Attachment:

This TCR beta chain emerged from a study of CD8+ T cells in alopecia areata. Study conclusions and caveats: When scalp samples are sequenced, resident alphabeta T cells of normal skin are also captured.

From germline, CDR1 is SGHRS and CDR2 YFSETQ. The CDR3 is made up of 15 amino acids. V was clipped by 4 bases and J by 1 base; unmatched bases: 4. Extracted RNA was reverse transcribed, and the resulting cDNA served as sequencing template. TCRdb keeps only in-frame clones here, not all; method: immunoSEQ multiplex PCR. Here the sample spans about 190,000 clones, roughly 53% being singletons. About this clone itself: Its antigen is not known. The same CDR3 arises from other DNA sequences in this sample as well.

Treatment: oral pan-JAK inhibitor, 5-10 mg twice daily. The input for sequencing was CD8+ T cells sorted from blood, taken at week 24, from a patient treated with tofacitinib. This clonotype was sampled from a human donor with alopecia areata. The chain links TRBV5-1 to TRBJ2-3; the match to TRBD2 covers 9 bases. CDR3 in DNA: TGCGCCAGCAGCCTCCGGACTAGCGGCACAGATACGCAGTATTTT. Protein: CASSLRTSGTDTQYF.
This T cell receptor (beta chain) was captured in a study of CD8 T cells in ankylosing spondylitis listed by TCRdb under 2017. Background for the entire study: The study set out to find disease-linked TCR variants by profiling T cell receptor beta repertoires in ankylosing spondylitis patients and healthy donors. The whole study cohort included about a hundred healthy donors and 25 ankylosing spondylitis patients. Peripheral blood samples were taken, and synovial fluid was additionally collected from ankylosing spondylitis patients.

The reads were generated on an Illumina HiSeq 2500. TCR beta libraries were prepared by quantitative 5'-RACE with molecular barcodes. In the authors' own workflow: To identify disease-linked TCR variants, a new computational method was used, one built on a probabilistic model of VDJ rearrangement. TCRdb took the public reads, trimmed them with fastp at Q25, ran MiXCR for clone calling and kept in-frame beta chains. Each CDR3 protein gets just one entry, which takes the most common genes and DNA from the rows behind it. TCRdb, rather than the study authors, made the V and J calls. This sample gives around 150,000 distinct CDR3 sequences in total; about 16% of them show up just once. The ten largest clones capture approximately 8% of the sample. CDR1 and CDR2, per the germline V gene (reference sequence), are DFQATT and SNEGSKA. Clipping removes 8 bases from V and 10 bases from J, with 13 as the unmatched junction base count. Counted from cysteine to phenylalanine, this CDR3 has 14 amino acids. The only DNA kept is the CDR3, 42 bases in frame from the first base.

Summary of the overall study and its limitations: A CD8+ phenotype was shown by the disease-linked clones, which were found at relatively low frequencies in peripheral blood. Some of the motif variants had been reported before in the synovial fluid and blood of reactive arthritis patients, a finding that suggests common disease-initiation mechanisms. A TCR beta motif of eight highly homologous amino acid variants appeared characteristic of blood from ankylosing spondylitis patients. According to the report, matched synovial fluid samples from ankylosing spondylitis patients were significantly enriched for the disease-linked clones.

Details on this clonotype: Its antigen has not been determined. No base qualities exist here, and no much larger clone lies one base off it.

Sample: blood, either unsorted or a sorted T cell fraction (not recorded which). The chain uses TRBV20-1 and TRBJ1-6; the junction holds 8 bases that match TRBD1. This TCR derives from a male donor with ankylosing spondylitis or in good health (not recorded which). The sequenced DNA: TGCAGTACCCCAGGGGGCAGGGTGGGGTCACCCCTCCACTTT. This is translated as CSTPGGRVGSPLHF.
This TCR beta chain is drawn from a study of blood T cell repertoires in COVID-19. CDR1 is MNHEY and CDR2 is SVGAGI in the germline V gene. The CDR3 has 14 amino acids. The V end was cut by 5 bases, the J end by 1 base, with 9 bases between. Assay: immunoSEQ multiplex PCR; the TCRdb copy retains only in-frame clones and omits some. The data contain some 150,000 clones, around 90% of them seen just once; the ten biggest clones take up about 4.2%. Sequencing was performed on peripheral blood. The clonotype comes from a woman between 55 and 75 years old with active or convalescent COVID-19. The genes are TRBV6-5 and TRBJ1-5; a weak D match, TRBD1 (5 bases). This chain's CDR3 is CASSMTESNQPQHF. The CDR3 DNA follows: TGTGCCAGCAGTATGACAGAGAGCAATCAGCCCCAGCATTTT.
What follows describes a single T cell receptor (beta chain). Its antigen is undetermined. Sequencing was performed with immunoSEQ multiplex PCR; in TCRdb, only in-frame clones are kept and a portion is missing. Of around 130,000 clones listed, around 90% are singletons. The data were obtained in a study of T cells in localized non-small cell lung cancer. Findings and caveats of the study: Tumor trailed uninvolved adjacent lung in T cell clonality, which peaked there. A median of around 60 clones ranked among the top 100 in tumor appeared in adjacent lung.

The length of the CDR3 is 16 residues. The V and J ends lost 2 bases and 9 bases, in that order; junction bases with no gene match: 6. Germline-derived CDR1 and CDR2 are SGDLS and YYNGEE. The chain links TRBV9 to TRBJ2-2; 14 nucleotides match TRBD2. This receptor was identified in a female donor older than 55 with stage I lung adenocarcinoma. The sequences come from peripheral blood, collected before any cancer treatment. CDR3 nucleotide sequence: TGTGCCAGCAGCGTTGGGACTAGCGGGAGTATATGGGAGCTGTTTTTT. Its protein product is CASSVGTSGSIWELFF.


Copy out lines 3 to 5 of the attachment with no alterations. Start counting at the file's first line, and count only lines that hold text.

Treatment: oral pan-JAK inhibitor, 5-10 mg twice daily. The input for sequencing was CD8+ T cells sorted from blood, taken at week 24, from a patient treated with tofacitinib. This clonotype was sampled from a human donor with alopecia areata. The chain links TRBV5-1 to TRBJ2-3; the match to TRBD2 covers 9 bases. CDR3 in DNA: TGCGCCAGCAGCCTCCGGACTAGCGGCACAGATACGCAGTATTTT. Protein: CASSLRTSGTDTQYF.
This T cell receptor (beta chain) was captured in a study of CD8 T cells in ankylosing spondylitis listed by TCRdb under 2017. Background for the entire study: The study set out to find disease-linked TCR variants by profiling T cell receptor beta repertoires in ankylosing spondylitis patients and healthy donors. The whole study cohort included about a hundred healthy donors and 25 ankylosing spondylitis patients. Peripheral blood samples were taken, and synovial fluid was additionally collected from ankylosing spondylitis patients.

The reads were generated on an Illumina HiSeq 2500. TCR beta libraries were prepared by quantitative 5'-RACE with molecular barcodes. In the authors' own workflow: To identify disease-linked TCR variants, a new computational method was used, one built on a probabilistic model of VDJ rearrangement. TCRdb took the public reads, trimmed them with fastp at Q25, ran MiXCR for clone calling and kept in-frame beta chains. Each CDR3 protein gets just one entry, which takes the most common genes and DNA from the rows behind it. TCRdb, rather than the study authors, made the V and J calls. This sample gives around 150,000 distinct CDR3 sequences in total; about 16% of them show up just once. The ten largest clones capture approximately 8% of the sample. CDR1 and CDR2, per the germline V gene (reference sequence), are DFQATT and SNEGSKA. Clipping removes 8 bases from V and 10 bases from J, with 13 as the unmatched junction base count. Counted from cysteine to phenylalanine, this CDR3 has 14 amino acids. The only DNA kept is the CDR3, 42 bases in frame from the first base.